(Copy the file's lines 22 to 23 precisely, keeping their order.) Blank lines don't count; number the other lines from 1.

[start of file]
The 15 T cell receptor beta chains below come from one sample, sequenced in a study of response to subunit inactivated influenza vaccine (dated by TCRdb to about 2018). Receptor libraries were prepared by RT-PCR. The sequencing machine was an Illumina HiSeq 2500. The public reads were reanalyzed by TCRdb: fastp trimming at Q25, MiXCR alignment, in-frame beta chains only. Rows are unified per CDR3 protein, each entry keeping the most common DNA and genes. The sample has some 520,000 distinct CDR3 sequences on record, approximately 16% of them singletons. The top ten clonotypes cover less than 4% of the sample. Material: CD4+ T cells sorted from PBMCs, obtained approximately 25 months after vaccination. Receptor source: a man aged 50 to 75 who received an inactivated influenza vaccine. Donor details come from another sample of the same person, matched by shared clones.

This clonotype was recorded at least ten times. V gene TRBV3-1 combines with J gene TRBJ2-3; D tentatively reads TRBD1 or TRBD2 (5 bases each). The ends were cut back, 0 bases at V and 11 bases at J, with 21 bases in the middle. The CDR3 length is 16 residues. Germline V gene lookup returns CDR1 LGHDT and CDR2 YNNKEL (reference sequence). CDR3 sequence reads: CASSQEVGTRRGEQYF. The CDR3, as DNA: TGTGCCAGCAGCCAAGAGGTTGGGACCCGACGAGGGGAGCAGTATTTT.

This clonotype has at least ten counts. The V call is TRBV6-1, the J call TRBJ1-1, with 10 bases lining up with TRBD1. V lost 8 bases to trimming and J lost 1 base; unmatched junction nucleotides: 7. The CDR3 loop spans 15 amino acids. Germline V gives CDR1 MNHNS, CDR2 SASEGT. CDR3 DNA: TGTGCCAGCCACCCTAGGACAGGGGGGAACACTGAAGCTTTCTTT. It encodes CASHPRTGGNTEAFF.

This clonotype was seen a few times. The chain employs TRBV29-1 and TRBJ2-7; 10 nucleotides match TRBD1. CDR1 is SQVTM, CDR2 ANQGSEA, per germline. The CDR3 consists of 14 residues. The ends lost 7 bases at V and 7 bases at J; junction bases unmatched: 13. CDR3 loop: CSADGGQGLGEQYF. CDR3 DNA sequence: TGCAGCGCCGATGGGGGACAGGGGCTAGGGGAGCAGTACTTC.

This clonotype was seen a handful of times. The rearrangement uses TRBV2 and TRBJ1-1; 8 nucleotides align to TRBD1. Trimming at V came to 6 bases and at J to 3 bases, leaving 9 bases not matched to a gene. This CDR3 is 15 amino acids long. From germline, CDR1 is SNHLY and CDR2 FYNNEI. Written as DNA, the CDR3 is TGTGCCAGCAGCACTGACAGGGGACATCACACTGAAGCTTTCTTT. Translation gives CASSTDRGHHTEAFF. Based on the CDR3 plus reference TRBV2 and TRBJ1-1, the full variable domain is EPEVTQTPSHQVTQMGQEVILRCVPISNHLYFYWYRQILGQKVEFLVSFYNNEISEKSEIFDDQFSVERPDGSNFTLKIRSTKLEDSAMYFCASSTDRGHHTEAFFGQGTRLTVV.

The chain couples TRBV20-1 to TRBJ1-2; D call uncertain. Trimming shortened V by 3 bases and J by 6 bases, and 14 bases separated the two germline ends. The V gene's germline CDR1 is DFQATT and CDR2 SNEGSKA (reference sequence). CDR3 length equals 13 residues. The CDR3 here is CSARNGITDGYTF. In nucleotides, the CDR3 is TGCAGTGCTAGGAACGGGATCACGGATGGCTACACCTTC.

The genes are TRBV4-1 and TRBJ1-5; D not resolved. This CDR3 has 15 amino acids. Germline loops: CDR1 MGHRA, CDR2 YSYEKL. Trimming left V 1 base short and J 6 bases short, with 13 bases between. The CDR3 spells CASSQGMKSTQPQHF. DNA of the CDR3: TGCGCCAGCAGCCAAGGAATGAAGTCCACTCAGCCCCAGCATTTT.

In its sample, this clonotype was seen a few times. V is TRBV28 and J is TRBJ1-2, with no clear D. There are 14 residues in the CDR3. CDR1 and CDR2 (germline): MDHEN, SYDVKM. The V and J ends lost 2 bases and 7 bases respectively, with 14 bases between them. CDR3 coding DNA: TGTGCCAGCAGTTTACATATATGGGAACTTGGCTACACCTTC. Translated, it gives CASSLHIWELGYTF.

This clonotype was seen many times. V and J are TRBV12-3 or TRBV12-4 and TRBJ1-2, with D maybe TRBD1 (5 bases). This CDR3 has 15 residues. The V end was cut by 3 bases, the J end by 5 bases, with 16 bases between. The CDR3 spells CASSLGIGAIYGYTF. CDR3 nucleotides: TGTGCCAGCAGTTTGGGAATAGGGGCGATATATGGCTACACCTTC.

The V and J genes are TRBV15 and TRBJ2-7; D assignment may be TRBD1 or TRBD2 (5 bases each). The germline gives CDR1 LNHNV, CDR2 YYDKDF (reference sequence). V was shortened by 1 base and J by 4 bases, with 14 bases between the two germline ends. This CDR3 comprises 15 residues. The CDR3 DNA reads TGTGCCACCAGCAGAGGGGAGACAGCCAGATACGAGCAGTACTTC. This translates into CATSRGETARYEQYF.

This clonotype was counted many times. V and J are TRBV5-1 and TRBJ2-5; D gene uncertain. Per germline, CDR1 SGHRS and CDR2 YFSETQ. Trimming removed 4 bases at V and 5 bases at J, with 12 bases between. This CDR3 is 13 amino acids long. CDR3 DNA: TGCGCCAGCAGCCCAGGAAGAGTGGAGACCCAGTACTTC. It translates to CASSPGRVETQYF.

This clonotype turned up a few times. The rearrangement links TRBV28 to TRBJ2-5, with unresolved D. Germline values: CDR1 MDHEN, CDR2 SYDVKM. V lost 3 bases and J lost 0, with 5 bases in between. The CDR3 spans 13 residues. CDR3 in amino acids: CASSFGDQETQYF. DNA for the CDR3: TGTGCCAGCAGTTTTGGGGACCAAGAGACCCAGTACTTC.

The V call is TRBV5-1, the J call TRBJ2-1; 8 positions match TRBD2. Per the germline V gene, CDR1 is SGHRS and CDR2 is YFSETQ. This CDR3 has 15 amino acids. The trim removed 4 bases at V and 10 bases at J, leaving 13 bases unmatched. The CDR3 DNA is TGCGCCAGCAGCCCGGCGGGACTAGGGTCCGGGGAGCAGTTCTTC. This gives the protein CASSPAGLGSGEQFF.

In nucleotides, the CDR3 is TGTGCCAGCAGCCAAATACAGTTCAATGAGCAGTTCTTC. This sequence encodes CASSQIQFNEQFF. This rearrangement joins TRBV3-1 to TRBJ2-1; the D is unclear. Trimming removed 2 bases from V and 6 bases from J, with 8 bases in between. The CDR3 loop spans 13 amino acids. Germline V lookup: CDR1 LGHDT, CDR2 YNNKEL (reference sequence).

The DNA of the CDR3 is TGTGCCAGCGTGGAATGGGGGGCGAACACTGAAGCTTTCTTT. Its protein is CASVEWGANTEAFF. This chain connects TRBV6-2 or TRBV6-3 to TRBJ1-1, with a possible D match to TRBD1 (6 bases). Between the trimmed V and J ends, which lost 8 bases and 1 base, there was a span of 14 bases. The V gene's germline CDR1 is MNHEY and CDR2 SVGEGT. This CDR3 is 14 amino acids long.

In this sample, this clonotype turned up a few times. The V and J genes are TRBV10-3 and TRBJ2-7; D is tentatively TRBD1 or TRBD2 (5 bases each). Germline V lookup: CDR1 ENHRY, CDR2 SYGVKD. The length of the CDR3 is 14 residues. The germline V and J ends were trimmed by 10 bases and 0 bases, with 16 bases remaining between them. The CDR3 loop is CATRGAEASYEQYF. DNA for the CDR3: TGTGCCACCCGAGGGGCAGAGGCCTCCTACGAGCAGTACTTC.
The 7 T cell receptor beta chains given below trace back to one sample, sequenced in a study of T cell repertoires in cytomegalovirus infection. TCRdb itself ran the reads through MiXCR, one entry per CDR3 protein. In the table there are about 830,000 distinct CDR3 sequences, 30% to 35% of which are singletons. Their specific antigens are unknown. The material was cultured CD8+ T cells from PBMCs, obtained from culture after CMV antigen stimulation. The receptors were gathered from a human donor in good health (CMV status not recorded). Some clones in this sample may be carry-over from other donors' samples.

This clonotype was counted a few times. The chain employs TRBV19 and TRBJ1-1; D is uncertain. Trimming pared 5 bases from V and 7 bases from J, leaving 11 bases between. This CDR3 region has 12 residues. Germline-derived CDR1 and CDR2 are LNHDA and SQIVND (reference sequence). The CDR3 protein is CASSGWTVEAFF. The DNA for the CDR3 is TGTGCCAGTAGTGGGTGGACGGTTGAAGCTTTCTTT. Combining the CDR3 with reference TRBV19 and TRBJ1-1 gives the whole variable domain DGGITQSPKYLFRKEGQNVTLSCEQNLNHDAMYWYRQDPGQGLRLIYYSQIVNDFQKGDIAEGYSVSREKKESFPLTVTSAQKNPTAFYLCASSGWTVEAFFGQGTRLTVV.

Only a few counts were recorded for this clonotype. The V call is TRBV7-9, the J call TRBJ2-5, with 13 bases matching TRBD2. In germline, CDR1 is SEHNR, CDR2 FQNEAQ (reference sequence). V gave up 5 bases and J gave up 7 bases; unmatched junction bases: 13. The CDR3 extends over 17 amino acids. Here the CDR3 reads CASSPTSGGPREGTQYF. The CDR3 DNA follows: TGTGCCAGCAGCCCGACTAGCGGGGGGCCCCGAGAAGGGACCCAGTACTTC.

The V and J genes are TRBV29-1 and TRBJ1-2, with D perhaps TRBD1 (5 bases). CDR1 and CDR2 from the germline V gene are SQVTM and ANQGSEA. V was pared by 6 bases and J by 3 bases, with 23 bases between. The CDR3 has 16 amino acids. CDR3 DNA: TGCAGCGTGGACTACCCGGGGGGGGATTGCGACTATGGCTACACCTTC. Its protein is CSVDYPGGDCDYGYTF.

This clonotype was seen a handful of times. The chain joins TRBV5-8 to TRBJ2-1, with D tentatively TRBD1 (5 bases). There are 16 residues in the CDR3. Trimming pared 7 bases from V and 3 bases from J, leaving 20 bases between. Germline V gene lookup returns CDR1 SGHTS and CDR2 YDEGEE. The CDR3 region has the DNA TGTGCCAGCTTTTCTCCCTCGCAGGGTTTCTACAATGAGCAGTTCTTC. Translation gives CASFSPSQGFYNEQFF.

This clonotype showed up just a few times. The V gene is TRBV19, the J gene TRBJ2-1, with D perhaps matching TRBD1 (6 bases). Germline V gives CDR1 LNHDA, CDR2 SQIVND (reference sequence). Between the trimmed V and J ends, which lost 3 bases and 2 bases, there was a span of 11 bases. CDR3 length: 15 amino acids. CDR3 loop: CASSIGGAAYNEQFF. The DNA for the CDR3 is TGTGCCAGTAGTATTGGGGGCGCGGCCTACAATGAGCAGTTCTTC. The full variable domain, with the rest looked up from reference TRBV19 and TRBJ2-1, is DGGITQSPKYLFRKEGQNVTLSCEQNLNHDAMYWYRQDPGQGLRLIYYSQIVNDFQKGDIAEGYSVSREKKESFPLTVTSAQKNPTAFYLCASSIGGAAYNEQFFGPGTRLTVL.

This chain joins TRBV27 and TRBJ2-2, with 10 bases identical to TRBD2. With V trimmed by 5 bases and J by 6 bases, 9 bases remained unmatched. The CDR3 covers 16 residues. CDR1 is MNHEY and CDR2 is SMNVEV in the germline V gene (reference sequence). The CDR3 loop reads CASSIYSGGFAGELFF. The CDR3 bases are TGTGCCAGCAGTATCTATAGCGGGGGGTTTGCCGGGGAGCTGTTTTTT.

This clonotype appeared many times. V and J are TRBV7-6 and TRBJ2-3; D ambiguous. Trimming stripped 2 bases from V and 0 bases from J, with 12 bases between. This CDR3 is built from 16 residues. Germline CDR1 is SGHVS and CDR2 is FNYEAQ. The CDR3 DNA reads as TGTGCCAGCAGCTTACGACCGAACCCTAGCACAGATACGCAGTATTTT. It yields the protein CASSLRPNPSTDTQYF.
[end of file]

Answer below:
This clonotype showed up just a few times. The V gene is TRBV19, the J gene TRBJ2-1, with D perhaps matching TRBD1 (6 bases). Germline V gives CDR1 LNHDA, CDR2 SQIVND (reference sequence). Between the trimmed V and J ends, which lost 3 bases and 2 bases, there was a span of 11 bases. CDR3 length: 15 amino acids. CDR3 loop: CASSIGGAAYNEQFF. The DNA for the CDR3 is TGTGCCAGTAGTATTGGGGGCGCGGCCTACAATGAGCAGTTCTTC. The full variable domain, with the rest looked up from reference TRBV19 and TRBJ2-1, is DGGITQSPKYLFRKEGQNVTLSCEQNLNHDAMYWYRQDPGQGLRLIYYSQIVNDFQKGDIAEGYSVSREKKESFPLTVTSAQKNPTAFYLCASSIGGAAYNEQFFGPGTRLTVL.

This chain joins TRBV27 and TRBJ2-2, with 10 bases identical to TRBD2. With V trimmed by 5 bases and J by 6 bases, 9 bases remained unmatched. The CDR3 covers 16 residues. CDR1 is MNHEY and CDR2 is SMNVEV in the germline V gene (reference sequence). The CDR3 loop reads CASSIYSGGFAGELFF. The CDR3 bases are TGTGCCAGCAGTATCTATAGCGGGGGGTTTGCCGGGGAGCTGTTTTTT.